Unfortunately, that’s where the problem lies because it’s not actually a foregone conclusion that the next expansion actually will win back that crowd. It’s more of a hope at this point, and considering that Shadowlands was meant to win back the crowd, I’d say more than a little skepticism regarding what the current team sees as crowd-pleasing is entirely merited.

Let’s not mince words: The people in charge of this expansion are the same people who were in charge of the last two expansions. Most of the same people were in charge during Legion, as well. So what we’re assuming here is either that the team has finally decided to check its own ego and listen to player feedback about the many elements that have been cited as major problems for the game or that somehow the loss of players and fame have produced an air of desperation that produces an actually good expansion.

Is that possible? Sure. Is that probable? Well… it’s still a pretty dubious bet, if you ask me. Far from a losing bet for certain, mind you; a fall from grace can definitely produce some different work, and sometimes a thorough drubbing leads to people re-evaluating what worked before. But it can also lead to the same people doubling down and insisting that you’re just playing it wrong.

Oh snaps.

Do I think that whatever we get is going to mirror the various speculative expansion exercises that I did? Not really; that was never the point of that. I was throwing ideas at the wall and seeing what stuck, and at the end of the day I am one person with one person’s perspective coming up with stuff on a column deadline, not an entire dedicated team able to put together way more ideas and refine them with the help of a large collaborative exercise. I freely expect that Blizzard could do much better than any of my ideas if it wanted to.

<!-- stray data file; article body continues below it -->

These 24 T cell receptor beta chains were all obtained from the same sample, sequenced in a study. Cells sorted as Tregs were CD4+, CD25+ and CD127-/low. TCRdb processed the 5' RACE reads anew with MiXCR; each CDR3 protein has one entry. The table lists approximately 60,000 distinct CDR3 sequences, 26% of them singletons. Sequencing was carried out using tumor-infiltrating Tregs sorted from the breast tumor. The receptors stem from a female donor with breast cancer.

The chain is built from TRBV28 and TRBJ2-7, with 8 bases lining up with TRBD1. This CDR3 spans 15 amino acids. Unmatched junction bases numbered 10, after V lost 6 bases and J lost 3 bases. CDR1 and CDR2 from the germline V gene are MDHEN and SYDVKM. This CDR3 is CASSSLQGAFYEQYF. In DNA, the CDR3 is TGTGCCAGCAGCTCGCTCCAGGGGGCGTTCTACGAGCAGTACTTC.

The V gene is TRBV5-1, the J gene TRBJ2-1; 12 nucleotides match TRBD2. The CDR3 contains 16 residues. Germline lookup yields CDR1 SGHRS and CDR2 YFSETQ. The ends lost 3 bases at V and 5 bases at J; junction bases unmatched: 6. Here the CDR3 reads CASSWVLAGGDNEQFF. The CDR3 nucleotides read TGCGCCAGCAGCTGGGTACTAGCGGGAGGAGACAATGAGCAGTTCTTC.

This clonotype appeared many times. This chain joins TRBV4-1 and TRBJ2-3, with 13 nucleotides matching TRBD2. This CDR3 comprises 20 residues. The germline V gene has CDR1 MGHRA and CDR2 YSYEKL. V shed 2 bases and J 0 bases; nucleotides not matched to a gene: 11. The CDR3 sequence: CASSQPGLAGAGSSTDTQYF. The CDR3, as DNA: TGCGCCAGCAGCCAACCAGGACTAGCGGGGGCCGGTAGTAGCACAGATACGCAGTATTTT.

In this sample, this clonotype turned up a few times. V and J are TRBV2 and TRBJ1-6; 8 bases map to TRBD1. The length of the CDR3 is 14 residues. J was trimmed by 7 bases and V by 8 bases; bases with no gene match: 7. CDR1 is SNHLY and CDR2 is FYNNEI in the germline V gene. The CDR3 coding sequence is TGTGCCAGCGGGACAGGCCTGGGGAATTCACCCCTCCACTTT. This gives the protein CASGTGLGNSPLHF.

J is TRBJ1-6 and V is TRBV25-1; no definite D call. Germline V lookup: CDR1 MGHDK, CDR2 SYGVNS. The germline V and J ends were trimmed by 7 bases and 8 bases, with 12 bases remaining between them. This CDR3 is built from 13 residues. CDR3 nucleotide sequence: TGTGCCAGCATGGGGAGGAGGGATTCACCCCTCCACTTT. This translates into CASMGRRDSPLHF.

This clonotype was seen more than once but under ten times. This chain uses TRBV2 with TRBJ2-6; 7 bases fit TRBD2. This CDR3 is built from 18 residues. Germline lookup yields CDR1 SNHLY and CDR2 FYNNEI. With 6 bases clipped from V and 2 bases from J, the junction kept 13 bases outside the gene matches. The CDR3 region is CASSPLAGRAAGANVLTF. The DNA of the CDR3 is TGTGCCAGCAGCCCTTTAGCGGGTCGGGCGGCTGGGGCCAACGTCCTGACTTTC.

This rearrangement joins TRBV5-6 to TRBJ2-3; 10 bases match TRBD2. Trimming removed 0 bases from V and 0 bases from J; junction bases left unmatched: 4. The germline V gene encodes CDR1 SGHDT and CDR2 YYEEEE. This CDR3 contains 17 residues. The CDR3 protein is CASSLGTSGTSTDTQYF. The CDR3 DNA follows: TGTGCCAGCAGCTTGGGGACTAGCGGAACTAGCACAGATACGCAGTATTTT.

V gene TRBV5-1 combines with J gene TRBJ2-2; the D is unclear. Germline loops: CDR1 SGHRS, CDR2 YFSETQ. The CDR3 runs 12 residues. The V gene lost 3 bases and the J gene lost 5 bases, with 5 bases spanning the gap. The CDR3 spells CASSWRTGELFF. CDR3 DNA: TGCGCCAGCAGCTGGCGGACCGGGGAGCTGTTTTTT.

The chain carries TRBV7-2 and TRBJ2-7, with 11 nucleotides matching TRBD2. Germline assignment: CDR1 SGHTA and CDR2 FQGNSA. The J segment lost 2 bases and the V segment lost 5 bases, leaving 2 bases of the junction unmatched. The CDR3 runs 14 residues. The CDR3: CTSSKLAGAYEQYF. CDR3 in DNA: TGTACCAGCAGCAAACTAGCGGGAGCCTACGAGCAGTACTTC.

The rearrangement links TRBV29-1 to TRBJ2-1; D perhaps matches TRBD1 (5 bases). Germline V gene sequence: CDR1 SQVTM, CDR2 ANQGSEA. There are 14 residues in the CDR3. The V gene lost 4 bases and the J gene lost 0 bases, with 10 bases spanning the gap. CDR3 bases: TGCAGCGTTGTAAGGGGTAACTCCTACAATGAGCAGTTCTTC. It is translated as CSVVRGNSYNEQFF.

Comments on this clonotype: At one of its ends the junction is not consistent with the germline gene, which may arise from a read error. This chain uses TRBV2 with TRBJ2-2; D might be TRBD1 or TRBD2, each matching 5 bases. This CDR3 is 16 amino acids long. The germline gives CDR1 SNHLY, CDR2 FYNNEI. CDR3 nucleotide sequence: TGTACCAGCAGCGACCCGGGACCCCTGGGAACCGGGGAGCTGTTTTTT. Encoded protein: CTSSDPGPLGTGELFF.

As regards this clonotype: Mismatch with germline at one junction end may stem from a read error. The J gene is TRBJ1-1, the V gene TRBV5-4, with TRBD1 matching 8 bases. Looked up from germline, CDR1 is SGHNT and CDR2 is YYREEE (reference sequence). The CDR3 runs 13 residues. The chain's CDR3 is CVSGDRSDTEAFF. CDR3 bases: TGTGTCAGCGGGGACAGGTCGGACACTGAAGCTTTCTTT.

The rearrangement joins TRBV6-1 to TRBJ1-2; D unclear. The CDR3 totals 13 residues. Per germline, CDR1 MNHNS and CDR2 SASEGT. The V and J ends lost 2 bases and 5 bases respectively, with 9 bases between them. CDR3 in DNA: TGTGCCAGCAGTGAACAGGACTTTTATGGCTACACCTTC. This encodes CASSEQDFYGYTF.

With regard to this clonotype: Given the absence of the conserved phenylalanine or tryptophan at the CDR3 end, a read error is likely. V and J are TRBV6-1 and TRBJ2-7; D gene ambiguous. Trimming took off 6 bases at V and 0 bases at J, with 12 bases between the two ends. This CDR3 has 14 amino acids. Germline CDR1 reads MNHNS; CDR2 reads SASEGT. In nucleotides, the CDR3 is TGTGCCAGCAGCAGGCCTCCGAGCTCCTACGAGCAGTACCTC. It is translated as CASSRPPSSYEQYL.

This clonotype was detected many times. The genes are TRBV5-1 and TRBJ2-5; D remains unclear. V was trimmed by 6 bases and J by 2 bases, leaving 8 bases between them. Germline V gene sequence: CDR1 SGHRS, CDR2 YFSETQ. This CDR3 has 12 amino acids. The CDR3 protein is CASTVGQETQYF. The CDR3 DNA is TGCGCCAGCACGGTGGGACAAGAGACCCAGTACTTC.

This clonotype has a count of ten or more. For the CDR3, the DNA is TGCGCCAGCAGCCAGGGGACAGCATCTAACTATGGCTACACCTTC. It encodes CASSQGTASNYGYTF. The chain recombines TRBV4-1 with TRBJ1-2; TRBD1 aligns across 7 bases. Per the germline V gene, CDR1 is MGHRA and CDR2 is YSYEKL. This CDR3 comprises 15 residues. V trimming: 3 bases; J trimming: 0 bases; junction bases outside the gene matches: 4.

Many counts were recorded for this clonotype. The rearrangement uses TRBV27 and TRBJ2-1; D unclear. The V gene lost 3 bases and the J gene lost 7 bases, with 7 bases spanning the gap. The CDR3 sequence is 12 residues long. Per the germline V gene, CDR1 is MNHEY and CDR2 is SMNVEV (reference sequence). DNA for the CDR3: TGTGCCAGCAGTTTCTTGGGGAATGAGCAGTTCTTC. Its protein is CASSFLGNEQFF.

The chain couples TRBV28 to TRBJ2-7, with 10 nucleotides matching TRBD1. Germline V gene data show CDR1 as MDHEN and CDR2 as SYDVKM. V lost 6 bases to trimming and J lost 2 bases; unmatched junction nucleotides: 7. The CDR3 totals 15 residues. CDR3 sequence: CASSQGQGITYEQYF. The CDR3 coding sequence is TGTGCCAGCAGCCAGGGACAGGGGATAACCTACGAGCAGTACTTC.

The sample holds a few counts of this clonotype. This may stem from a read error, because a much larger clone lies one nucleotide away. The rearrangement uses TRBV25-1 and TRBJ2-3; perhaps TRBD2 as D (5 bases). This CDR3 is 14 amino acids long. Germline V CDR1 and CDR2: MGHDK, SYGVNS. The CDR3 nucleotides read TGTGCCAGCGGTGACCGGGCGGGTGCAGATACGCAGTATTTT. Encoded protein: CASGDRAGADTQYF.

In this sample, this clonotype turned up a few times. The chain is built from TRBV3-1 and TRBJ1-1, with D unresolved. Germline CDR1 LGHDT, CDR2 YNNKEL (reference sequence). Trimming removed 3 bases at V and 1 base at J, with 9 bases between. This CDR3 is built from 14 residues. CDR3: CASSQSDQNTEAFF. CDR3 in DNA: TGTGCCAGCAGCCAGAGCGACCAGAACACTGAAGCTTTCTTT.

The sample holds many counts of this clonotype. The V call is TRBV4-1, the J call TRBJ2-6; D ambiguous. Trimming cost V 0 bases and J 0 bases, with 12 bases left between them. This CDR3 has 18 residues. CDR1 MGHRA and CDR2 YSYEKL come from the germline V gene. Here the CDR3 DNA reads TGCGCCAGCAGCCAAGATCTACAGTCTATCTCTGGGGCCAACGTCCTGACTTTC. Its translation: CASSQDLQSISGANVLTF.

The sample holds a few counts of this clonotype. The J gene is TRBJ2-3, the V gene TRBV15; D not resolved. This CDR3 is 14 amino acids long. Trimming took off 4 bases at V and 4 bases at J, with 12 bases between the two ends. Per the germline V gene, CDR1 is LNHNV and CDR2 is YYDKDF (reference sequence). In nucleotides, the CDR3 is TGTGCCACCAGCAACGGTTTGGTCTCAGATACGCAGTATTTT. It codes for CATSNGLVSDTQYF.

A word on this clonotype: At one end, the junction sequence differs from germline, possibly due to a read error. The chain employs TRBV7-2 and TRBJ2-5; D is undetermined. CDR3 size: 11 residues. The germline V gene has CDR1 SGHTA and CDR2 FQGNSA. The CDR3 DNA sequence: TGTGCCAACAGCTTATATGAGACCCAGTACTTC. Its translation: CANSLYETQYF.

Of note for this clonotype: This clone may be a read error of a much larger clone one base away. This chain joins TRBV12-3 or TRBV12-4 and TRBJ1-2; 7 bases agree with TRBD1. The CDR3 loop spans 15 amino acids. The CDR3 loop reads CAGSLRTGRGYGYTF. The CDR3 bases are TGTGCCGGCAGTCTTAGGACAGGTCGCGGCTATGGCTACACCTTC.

But that’s the if. The problem isn’t really with the game itself. It’s not that WoW is old and needs to decline; it’s not that the team behind the game isn’t capable of producing good work. It’s that the current team has a very narrow idea of what acceptable play looks like and routinely diminishes playstyles that lack an interest in that engine, reducing options and making the game increasingly feel flat.

This is why I mention that this is a portentous moment. This doesn’t need to just win back the crowd; it needs to win back the faith of the crowd in a way that’s never really happened before. People don’t just need to be sold on the next expansion; they need to be sold on the idea of the next expansion, on the belief that it’s not just going to be more borrowed power, discarded systems, content islands, and general nonsense that players have repeatedly said and shown they don’t like.

If that’s what’s on display during this announcement? A lot of people are going to stay tuned out from this expansion and increasingly on the game itself, something we’ve already seen in terms of population plummets over the last few years. Right now, there are a lot of people who still care about this game and what it’s built over the years, who want it to be more. If the next expansion promises the third time in a row that WoW fails to deliver on that possibility, the game is going to keep on the slide that it’s been on for a while now, and it’s not going to look pretty in a year’s time.

Is that slide possible to turn around? I definitely believe so. Is it probable?

Answer hazy. Ask me again in April.

War never changes, but World of Warcraft does, with a decade of history and a huge footprint in the MMORPG industry. Join Eliot Lefebvre each week for a new installment of WoW Factor as he examines the enormous MMO, how it interacts with the larger world of online gaming, and what’s new in the worlds of Azeroth and Draenor.